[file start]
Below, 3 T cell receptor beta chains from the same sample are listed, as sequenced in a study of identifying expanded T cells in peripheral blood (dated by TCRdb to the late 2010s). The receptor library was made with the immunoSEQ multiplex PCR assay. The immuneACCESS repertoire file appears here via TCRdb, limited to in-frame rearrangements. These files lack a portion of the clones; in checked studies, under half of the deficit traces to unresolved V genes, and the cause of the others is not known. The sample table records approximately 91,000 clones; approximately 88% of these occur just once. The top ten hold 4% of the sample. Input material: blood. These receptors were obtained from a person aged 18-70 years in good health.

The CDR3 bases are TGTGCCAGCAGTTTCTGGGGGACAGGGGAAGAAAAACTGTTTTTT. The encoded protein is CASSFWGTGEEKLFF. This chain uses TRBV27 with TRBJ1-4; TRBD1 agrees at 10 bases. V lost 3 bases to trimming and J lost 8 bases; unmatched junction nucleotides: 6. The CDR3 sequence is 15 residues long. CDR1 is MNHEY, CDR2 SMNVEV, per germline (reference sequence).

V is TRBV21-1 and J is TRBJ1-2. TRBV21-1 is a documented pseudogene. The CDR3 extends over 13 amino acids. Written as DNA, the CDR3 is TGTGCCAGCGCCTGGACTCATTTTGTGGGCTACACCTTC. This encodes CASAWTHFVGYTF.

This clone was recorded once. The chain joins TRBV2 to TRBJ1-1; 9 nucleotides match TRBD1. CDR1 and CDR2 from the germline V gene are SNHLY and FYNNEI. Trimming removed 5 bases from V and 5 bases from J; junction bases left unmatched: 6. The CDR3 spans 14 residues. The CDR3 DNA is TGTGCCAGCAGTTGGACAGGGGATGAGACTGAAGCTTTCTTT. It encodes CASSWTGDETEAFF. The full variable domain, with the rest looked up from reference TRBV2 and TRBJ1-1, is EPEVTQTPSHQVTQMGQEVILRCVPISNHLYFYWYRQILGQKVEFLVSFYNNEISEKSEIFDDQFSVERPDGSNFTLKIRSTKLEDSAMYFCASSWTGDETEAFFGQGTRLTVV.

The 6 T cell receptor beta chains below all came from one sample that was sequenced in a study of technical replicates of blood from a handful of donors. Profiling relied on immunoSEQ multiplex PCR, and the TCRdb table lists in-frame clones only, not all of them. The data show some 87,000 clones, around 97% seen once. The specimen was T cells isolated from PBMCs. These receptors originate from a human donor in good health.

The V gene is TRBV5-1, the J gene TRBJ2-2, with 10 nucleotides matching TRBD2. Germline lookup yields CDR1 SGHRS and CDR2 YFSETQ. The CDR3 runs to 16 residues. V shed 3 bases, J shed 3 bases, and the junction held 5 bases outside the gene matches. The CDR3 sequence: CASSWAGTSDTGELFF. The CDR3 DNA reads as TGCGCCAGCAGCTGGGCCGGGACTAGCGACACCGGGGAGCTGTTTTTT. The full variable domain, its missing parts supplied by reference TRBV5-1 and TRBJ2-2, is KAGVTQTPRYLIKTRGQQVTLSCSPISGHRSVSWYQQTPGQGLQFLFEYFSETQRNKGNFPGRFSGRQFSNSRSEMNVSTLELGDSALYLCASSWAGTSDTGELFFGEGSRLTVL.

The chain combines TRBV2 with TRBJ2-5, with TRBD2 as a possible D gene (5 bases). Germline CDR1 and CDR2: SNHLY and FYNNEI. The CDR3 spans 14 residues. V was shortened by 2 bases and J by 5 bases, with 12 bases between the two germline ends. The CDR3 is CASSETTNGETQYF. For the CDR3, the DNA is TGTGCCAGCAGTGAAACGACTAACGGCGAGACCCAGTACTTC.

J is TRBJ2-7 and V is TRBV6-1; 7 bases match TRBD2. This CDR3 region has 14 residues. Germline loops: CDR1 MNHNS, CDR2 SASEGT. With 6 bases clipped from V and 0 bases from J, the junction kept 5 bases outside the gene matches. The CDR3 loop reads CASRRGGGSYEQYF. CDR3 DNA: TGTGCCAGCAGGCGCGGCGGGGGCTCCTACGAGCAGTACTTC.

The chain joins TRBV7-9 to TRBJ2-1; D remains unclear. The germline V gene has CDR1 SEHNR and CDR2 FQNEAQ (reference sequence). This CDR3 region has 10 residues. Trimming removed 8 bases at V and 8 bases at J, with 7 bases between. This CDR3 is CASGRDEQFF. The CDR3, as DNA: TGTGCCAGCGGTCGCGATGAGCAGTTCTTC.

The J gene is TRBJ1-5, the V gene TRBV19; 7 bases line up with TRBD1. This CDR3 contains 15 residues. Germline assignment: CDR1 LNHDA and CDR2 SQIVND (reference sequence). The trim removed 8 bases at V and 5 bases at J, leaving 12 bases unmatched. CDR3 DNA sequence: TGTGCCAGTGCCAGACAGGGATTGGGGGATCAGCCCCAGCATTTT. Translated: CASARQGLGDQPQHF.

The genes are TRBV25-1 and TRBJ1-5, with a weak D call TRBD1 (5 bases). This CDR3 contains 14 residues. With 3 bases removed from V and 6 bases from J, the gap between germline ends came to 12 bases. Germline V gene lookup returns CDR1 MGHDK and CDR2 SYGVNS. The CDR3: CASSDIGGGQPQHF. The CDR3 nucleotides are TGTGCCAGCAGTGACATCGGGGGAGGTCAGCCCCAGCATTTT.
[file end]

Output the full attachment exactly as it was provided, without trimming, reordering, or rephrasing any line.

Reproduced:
Below, 3 T cell receptor beta chains from the same sample are listed, as sequenced in a study of identifying expanded T cells in peripheral blood (dated by TCRdb to the late 2010s). The receptor library was made with the immunoSEQ multiplex PCR assay. The immuneACCESS repertoire file appears here via TCRdb, limited to in-frame rearrangements. These files lack a portion of the clones; in checked studies, under half of the deficit traces to unresolved V genes, and the cause of the others is not known. The sample table records approximately 91,000 clones; approximately 88% of these occur just once. The top ten hold 4% of the sample. Input material: blood. These receptors were obtained from a person aged 18-70 years in good health.

The CDR3 bases are TGTGCCAGCAGTTTCTGGGGGACAGGGGAAGAAAAACTGTTTTTT. The encoded protein is CASSFWGTGEEKLFF. This chain uses TRBV27 with TRBJ1-4; TRBD1 agrees at 10 bases. V lost 3 bases to trimming and J lost 8 bases; unmatched junction nucleotides: 6. The CDR3 sequence is 15 residues long. CDR1 is MNHEY, CDR2 SMNVEV, per germline (reference sequence).

V is TRBV21-1 and J is TRBJ1-2. TRBV21-1 is a documented pseudogene. The CDR3 extends over 13 amino acids. Written as DNA, the CDR3 is TGTGCCAGCGCCTGGACTCATTTTGTGGGCTACACCTTC. This encodes CASAWTHFVGYTF.

This clone was recorded once. The chain joins TRBV2 to TRBJ1-1; 9 nucleotides match TRBD1. CDR1 and CDR2 from the germline V gene are SNHLY and FYNNEI. Trimming removed 5 bases from V and 5 bases from J; junction bases left unmatched: 6. The CDR3 spans 14 residues. The CDR3 DNA is TGTGCCAGCAGTTGGACAGGGGATGAGACTGAAGCTTTCTTT. It encodes CASSWTGDETEAFF. The full variable domain, with the rest looked up from reference TRBV2 and TRBJ1-1, is EPEVTQTPSHQVTQMGQEVILRCVPISNHLYFYWYRQILGQKVEFLVSFYNNEISEKSEIFDDQFSVERPDGSNFTLKIRSTKLEDSAMYFCASSWTGDETEAFFGQGTRLTVV.

The 6 T cell receptor beta chains below all came from one sample that was sequenced in a study of technical replicates of blood from a handful of donors. Profiling relied on immunoSEQ multiplex PCR, and the TCRdb table lists in-frame clones only, not all of them. The data show some 87,000 clones, around 97% seen once. The specimen was T cells isolated from PBMCs. These receptors originate from a human donor in good health.

The V gene is TRBV5-1, the J gene TRBJ2-2, with 10 nucleotides matching TRBD2. Germline lookup yields CDR1 SGHRS and CDR2 YFSETQ. The CDR3 runs to 16 residues. V shed 3 bases, J shed 3 bases, and the junction held 5 bases outside the gene matches. The CDR3 sequence: CASSWAGTSDTGELFF. The CDR3 DNA reads as TGCGCCAGCAGCTGGGCCGGGACTAGCGACACCGGGGAGCTGTTTTTT. The full variable domain, its missing parts supplied by reference TRBV5-1 and TRBJ2-2, is KAGVTQTPRYLIKTRGQQVTLSCSPISGHRSVSWYQQTPGQGLQFLFEYFSETQRNKGNFPGRFSGRQFSNSRSEMNVSTLELGDSALYLCASSWAGTSDTGELFFGEGSRLTVL.

The chain combines TRBV2 with TRBJ2-5, with TRBD2 as a possible D gene (5 bases). Germline CDR1 and CDR2: SNHLY and FYNNEI. The CDR3 spans 14 residues. V was shortened by 2 bases and J by 5 bases, with 12 bases between the two germline ends. The CDR3 is CASSETTNGETQYF. For the CDR3, the DNA is TGTGCCAGCAGTGAAACGACTAACGGCGAGACCCAGTACTTC.

J is TRBJ2-7 and V is TRBV6-1; 7 bases match TRBD2. This CDR3 region has 14 residues. Germline loops: CDR1 MNHNS, CDR2 SASEGT. With 6 bases clipped from V and 0 bases from J, the junction kept 5 bases outside the gene matches. The CDR3 loop reads CASRRGGGSYEQYF. CDR3 DNA: TGTGCCAGCAGGCGCGGCGGGGGCTCCTACGAGCAGTACTTC.

The chain joins TRBV7-9 to TRBJ2-1; D remains unclear. The germline V gene has CDR1 SEHNR and CDR2 FQNEAQ (reference sequence). This CDR3 region has 10 residues. Trimming removed 8 bases at V and 8 bases at J, with 7 bases between. This CDR3 is CASGRDEQFF. The CDR3, as DNA: TGTGCCAGCGGTCGCGATGAGCAGTTCTTC.

The J gene is TRBJ1-5, the V gene TRBV19; 7 bases line up with TRBD1. This CDR3 contains 15 residues. Germline assignment: CDR1 LNHDA and CDR2 SQIVND (reference sequence). The trim removed 8 bases at V and 5 bases at J, leaving 12 bases unmatched. CDR3 DNA sequence: TGTGCCAGTGCCAGACAGGGATTGGGGGATCAGCCCCAGCATTTT. Translated: CASARQGLGDQPQHF.

The genes are TRBV25-1 and TRBJ1-5, with a weak D call TRBD1 (5 bases). This CDR3 contains 14 residues. With 3 bases removed from V and 6 bases from J, the gap between germline ends came to 12 bases. Germline V gene lookup returns CDR1 MGHDK and CDR2 SYGVNS. The CDR3: CASSDIGGGQPQHF. The CDR3 nucleotides are TGTGCCAGCAGTGACATCGGGGGAGGTCAGCCCCAGCATTTT.